Addiction can be a difficult thing to talk about, but also to accept. Although we may have admitted to ourselves that something needs to change, our loved ones may not always be willing to see it. It’s quite common to experience resistance in family and friendship groups, both to talking about addiction and accepting it is real.
Resistance can happen in any relationship, be it a parent or partner, a friend or a sibling, and quite often it is because they don’t want to admit that there is an issue, a big issue, that needs addressing. There can also be factors at play that people aren’t fully aware of, where they try to hold on to the status quo, because however unsatisfactory, it is also what’s familiar. There are different kinds of resistance that we face when discussing addiction. While there is no one size fits all approach, here are some of the more common barriers we have seen.
Denial is the first and most common of the things we see. Often, people say things aren’t as ‘bad’ as they ‘should’ be in addiction. When many people think of the end of the road in addiction, there are the homeless, the ones with nothing left, or even those on the brink of dying. While that is true in some cases, there are also millions of high functioning people with families and jobs who are on the road to addiction, and who need help. We sometimes have a tendency to say, ‘you’re not that bad’ and that can actually be really damaging. If someone thinks they have an issue and wants to discuss it, that is a massive step for them and should be respected.
Another is shutting-down or avoidance. Some people will refuse to have these conversations, perhaps because they are too painful to go through, or because they don’t want to admit that there is something wrong with their loved one that needs to be addressed. Silent treatment, withdrawal from friendships and relationships, are common ways that people handle these feelings.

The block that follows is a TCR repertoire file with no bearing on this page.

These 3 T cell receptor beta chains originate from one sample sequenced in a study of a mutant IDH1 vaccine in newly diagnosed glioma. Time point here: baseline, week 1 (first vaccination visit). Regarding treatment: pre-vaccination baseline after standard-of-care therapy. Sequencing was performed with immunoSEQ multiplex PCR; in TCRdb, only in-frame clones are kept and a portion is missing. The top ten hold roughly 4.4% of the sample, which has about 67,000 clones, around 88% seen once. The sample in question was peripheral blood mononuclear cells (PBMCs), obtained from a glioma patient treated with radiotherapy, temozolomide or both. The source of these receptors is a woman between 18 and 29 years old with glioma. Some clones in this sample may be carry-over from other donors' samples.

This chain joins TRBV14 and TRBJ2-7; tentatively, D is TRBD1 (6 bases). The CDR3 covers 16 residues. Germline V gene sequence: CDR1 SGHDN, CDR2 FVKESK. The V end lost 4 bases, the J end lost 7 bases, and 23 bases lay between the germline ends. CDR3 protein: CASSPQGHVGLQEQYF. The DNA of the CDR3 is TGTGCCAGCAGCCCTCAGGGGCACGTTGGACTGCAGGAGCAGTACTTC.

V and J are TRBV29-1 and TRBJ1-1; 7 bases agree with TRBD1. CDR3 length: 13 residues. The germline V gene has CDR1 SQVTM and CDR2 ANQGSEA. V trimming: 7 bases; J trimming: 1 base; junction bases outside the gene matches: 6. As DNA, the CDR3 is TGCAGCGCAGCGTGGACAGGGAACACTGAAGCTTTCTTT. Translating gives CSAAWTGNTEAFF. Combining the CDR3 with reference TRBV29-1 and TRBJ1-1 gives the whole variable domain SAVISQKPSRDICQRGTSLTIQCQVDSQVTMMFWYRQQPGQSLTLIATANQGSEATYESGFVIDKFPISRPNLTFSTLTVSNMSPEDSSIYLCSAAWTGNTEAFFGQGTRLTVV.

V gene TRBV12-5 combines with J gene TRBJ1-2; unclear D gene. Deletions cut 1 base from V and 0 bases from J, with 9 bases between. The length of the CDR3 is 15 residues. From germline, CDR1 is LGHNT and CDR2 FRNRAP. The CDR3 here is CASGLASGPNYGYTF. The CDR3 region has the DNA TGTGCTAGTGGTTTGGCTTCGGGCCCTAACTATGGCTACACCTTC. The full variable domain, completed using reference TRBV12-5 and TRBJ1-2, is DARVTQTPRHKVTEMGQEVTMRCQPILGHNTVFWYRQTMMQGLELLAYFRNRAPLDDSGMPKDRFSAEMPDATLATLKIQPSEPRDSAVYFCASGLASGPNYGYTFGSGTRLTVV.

There are many different reactions to speaking about addiction, and these are just a couple of them. But, if we want to overcome addiction, then we need to have more open conversations. We need to have a willingness to talk and to listen, as well as accepting that some people are not at the stage where they are ready to talk about it yet.
The most important thing is that if you think you have a problem, then you should seek help, no matter what anyone else may say. As part of our programmes, we offer group and family support, so you could open the floor up to loved ones who were feeling that resistance and struggling to accept an addiction close to home.
We need to change the narrative that we have around addiction, but that is a collective effort that needs to happen together. We hear and see a lot of stigma and stereotypes that make us think that unless someone is the lowest they have ever been, visibly, then there cannot be something wrong.
The stereotypes we hold and think of are perhaps the most damaging here, when really, there is no one face of addiction, or one way that it should look. There are so many people battling with their own minds, and addiction is a mental illness, something that we cannot always see.
So, how can we help those around us to face that resistance? It isn’t our job, it is our job to look after ourselves and our own mental health, facing our addictions as we need to. But, if we talk more openly about it and share what is going on in our mind, that may go a way towards helping others understand that addiction looks different in all of us.You may find it obvious that someone is suffering, and in others, you would never know, so it is important to make sure we are learning and listening without judgement.
Help Me Stop offers addiction support through a non-residential Dayhab programme and our Online Rehab service too. Most of our team members have been through addiction and are in long-term recovery, so they know what you’re feeling and what you’re going through.
If you have any concerns or questions, or perhaps you want to discuss your own addiction and recovery options, please get in touch for a confidential chat. We are compassionate and we don’t judge. Let us be here for you when you need us.
Call the team on +44(0)208 191 9191 or send an email to firstname.lastname@example.org and we will get back to you.